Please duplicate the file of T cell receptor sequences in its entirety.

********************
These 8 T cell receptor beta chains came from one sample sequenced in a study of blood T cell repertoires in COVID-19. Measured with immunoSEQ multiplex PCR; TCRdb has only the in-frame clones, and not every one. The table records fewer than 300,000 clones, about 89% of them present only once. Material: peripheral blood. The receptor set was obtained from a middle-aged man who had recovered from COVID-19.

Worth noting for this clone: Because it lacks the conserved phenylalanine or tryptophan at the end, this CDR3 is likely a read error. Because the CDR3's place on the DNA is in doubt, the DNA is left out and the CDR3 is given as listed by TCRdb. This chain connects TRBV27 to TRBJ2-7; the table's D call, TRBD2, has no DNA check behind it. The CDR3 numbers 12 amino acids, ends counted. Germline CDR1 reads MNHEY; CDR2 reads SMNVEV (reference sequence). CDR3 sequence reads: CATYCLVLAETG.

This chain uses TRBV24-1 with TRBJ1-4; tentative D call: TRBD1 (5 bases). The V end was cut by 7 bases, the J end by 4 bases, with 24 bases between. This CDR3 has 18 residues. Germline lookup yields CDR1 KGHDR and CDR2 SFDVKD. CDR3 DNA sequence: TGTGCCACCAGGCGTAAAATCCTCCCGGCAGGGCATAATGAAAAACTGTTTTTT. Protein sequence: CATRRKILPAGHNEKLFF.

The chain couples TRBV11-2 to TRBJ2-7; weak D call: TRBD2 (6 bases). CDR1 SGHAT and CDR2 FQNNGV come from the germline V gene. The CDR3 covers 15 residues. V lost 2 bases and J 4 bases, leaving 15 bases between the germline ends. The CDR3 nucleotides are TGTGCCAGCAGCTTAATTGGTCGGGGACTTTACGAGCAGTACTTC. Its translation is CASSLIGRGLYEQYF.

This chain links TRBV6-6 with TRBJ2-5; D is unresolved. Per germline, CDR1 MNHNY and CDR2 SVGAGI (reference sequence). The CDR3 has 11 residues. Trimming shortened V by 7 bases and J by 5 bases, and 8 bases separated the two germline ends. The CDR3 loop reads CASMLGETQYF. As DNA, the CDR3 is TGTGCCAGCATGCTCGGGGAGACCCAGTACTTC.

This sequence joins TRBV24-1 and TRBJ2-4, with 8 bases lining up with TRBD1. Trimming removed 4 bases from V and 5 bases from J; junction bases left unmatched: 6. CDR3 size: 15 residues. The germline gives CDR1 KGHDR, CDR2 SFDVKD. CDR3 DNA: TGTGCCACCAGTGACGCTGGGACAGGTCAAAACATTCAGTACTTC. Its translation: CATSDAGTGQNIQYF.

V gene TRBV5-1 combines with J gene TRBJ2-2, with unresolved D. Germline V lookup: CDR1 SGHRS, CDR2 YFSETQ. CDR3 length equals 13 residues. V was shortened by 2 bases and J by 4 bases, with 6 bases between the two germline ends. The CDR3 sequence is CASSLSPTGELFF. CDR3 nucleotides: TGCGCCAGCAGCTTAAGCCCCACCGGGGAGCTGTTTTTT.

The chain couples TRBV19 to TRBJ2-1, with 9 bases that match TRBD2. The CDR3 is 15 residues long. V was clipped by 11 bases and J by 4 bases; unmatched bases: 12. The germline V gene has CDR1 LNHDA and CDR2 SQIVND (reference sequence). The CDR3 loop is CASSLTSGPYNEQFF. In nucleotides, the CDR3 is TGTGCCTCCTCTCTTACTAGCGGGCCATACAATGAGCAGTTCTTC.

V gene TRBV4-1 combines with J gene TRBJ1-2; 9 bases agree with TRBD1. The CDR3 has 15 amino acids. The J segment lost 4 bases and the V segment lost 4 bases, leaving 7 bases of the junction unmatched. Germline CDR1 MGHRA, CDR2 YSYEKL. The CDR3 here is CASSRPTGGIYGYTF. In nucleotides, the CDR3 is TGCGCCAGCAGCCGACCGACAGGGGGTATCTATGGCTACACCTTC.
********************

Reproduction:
These 8 T cell receptor beta chains came from one sample sequenced in a study of blood T cell repertoires in COVID-19. Measured with immunoSEQ multiplex PCR; TCRdb has only the in-frame clones, and not every one. The table records fewer than 300,000 clones, about 89% of them present only once. Material: peripheral blood. The receptor set was obtained from a middle-aged man who had recovered from COVID-19.

Worth noting for this clone: Because it lacks the conserved phenylalanine or tryptophan at the end, this CDR3 is likely a read error. Because the CDR3's place on the DNA is in doubt, the DNA is left out and the CDR3 is given as listed by TCRdb. This chain connects TRBV27 to TRBJ2-7; the table's D call, TRBD2, has no DNA check behind it. The CDR3 numbers 12 amino acids, ends counted. Germline CDR1 reads MNHEY; CDR2 reads SMNVEV (reference sequence). CDR3 sequence reads: CATYCLVLAETG.

This chain uses TRBV24-1 with TRBJ1-4; tentative D call: TRBD1 (5 bases). The V end was cut by 7 bases, the J end by 4 bases, with 24 bases between. This CDR3 has 18 residues. Germline lookup yields CDR1 KGHDR and CDR2 SFDVKD. CDR3 DNA sequence: TGTGCCACCAGGCGTAAAATCCTCCCGGCAGGGCATAATGAAAAACTGTTTTTT. Protein sequence: CATRRKILPAGHNEKLFF.

The chain couples TRBV11-2 to TRBJ2-7; weak D call: TRBD2 (6 bases). CDR1 SGHAT and CDR2 FQNNGV come from the germline V gene. The CDR3 covers 15 residues. V lost 2 bases and J 4 bases, leaving 15 bases between the germline ends. The CDR3 nucleotides are TGTGCCAGCAGCTTAATTGGTCGGGGACTTTACGAGCAGTACTTC. Its translation is CASSLIGRGLYEQYF.

This chain links TRBV6-6 with TRBJ2-5; D is unresolved. Per germline, CDR1 MNHNY and CDR2 SVGAGI (reference sequence). The CDR3 has 11 residues. Trimming shortened V by 7 bases and J by 5 bases, and 8 bases separated the two germline ends. The CDR3 loop reads CASMLGETQYF. As DNA, the CDR3 is TGTGCCAGCATGCTCGGGGAGACCCAGTACTTC.

This sequence joins TRBV24-1 and TRBJ2-4, with 8 bases lining up with TRBD1. Trimming removed 4 bases from V and 5 bases from J; junction bases left unmatched: 6. CDR3 size: 15 residues. The germline gives CDR1 KGHDR, CDR2 SFDVKD. CDR3 DNA: TGTGCCACCAGTGACGCTGGGACAGGTCAAAACATTCAGTACTTC. Its translation: CATSDAGTGQNIQYF.

V gene TRBV5-1 combines with J gene TRBJ2-2, with unresolved D. Germline V lookup: CDR1 SGHRS, CDR2 YFSETQ. CDR3 length equals 13 residues. V was shortened by 2 bases and J by 4 bases, with 6 bases between the two germline ends. The CDR3 sequence is CASSLSPTGELFF. CDR3 nucleotides: TGCGCCAGCAGCTTAAGCCCCACCGGGGAGCTGTTTTTT.

The chain couples TRBV19 to TRBJ2-1, with 9 bases that match TRBD2. The CDR3 is 15 residues long. V was clipped by 11 bases and J by 4 bases; unmatched bases: 12. The germline V gene has CDR1 LNHDA and CDR2 SQIVND (reference sequence). The CDR3 loop is CASSLTSGPYNEQFF. In nucleotides, the CDR3 is TGTGCCTCCTCTCTTACTAGCGGGCCATACAATGAGCAGTTCTTC.

V gene TRBV4-1 combines with J gene TRBJ1-2; 9 bases agree with TRBD1. The CDR3 has 15 amino acids. The J segment lost 4 bases and the V segment lost 4 bases, leaving 7 bases of the junction unmatched. Germline CDR1 MGHRA, CDR2 YSYEKL. The CDR3 here is CASSRPTGGIYGYTF. In nucleotides, the CDR3 is TGCGCCAGCAGCCGACCGACAGGGGGTATCTATGGCTACACCTTC.